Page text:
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Why Are Suicides Climbing in the Military? Let's Look at the Drugs Being Prescribed

Posted by on Feb. 5, 2013 at 4:37 AM
  • 19 Replies


Why does the suicide rate among military personnel continue to climb--even among those who never saw combat? This week the Pentagon announced there were more suicides among active-duty members of the armed services in 2012 than combat deaths--a staggering 349. Eighty-five percent had not even seen combat, reported Bloomberg.

The  suicide rate rose similarly last year and also included troops who had not faced combat. There were 38 Army suicides in July of 2012 compared with 32 suicides in July of 2011. In a 2010 Army report called Health Promotion, Risk Reduction and Suicide Prevention Report, 36 percent of the troops who killed themselves had never even deployed. The suicide rate increased by more than 150 percent in the Army and more than 50 percent in the Marine Corps between 2001 to 2009, reported Military Times in a series of in-depth articles.

One in six service members was on a psychoactive drug in 2010 and "many troops are taking more than one kind, mixing several pills in daily 'cocktails' for example, an antidepressant with an antipsychotic to prevent nightmares, plus an anti-epileptic to reduce headaches--despite minimal clinical research testing such combinations," said Military Times.

The pills and pill cocktails many troops are prescribed are clearly linked to suicidal thoughts and behavior. Antidepressants like Prozac and Paxil, antipsychotics like Seroquel and Zyprexa and anti-seizure drugs like Lyrica and Neurontin all carry clear suicide warnings and all are widely used in the military. Almost 5,000 newspaper reports link antidepressants to suicide, homicide and bizarre behavior on the website SSRIstories.com. The malaria drug Lariam is also highly correlated with suicide and its use actually increased in the Navy and Marine Corps in 2011, according to the Associated Press.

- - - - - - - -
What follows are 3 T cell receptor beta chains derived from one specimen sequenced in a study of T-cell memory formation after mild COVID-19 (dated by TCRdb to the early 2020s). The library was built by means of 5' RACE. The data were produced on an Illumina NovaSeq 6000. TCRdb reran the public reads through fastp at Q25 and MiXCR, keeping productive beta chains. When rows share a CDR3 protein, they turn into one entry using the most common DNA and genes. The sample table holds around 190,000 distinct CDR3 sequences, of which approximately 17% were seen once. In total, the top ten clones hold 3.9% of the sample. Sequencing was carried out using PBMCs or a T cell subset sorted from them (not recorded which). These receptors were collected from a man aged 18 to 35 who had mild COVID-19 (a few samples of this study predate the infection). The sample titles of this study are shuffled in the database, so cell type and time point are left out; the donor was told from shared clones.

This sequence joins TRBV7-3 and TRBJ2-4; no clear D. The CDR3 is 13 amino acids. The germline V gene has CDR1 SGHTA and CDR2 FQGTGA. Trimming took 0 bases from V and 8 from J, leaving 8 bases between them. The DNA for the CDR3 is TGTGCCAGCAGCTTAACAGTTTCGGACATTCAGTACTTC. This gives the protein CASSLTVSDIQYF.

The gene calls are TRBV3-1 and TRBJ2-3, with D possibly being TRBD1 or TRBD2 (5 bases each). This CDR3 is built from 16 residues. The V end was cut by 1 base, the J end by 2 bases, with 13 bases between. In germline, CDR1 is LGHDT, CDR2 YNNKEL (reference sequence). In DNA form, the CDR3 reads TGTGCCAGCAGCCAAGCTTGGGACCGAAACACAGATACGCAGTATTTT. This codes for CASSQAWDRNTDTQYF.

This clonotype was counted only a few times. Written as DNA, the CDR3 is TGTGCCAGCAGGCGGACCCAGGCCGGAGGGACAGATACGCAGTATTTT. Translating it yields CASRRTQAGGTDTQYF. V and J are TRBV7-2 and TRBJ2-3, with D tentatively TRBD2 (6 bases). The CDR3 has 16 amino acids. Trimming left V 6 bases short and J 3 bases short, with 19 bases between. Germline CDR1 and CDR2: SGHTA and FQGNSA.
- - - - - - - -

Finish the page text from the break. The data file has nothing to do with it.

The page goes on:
Eighty-nine percent of troops with post traumatic stress disorder (PTSD) are now given psychoactive drugs and between 2005 and 2009, half of all TRICARE (the military health plan) prescriptions for people between 18 and 34 were for antidepressants. During the same time period, epilepsy drugs like Topamax and Neurontin, increasingly given off-label for mental conditions, increased 56 percent, reports Military Times. In 2008 578,000 epilepsy pills and 89,000 antipsychotics were prescribed to deploying troops.

Both the increase in the overall suicide rate in the US (rising to 36,000 a year after falling in the 1990s according to USA Today) and in the military coincide with the debut of direct-to-consumer drug advertising in the late 1990s. They are also correlated with the FDA's approval of many drugs with suicide links and a population that is increasingly taking psychoactive drugs for minor problems and symptoms. Several powerful military psychiatrists and administrators are also consultants to Big Pharma who shamelessly enroll veterans in drug studies and promote the pills that drug companies pay them to promote. Who can say conflict of interest?

When concerns about the rise in the general suicide rate in the US surfaced last fall, US Surgeon General Regina Benjamin announced federal grants for suicide hotlines, more mental health workers, better depression screening and Facebook tracking of suicidal messages. Nowhere, did she mention examining the role of suicide-linked drugs on, ahem, suicide. The Pentagon is apparently in similar denial.

 

 

More information about overmedication of troops and suicide-linked drugs is found in Martha Rosenberg's recently publishedBorn With a Junk Food Deficiency: How Flaks, Quacks and Hacks Pimp The Public Health.

 

by on Feb. 5, 2013 at 4:37 AM
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Replies (1-10):
rfurlongg
by on Feb. 5, 2013 at 7:53 AM
Interesting. Looks like this deserves some further research.
Posted on CafeMom Mobile
meriana